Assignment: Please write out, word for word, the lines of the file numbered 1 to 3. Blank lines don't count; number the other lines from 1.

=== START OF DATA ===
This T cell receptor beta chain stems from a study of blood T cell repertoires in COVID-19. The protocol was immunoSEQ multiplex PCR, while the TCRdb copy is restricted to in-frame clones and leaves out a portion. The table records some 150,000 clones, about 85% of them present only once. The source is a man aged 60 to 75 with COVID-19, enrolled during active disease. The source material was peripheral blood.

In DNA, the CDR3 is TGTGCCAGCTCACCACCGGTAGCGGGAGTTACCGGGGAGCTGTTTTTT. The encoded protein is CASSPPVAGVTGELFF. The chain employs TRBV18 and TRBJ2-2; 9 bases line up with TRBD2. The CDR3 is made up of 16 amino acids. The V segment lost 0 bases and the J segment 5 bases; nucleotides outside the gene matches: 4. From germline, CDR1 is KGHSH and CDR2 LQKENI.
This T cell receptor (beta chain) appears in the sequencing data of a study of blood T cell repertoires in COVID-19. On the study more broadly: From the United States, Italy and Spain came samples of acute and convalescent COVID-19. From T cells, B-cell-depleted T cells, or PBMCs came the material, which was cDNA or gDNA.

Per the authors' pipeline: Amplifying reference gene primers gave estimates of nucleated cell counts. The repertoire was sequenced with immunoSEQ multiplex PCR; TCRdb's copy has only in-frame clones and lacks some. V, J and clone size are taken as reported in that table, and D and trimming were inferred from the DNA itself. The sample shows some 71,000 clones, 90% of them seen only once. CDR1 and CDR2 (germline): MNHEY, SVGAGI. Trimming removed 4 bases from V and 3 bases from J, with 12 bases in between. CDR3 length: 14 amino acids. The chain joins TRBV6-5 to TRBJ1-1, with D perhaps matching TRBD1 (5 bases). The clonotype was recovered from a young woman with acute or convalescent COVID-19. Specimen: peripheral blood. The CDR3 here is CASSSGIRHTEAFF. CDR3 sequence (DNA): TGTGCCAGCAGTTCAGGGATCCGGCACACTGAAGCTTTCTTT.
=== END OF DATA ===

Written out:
This T cell receptor beta chain stems from a study of blood T cell repertoires in COVID-19. The protocol was immunoSEQ multiplex PCR, while the TCRdb copy is restricted to in-frame clones and leaves out a portion. The table records some 150,000 clones, about 85% of them present only once. The source is a man aged 60 to 75 with COVID-19, enrolled during active disease. The source material was peripheral blood.

In DNA, the CDR3 is TGTGCCAGCTCACCACCGGTAGCGGGAGTTACCGGGGAGCTGTTTTTT. The encoded protein is CASSPPVAGVTGELFF. The chain employs TRBV18 and TRBJ2-2; 9 bases line up with TRBD2. The CDR3 is made up of 16 amino acids. The V segment lost 0 bases and the J segment 5 bases; nucleotides outside the gene matches: 4. From germline, CDR1 is KGHSH and CDR2 LQKENI.
This T cell receptor (beta chain) appears in the sequencing data of a study of blood T cell repertoires in COVID-19. On the study more broadly: From the United States, Italy and Spain came samples of acute and convalescent COVID-19. From T cells, B-cell-depleted T cells, or PBMCs came the material, which was cDNA or gDNA.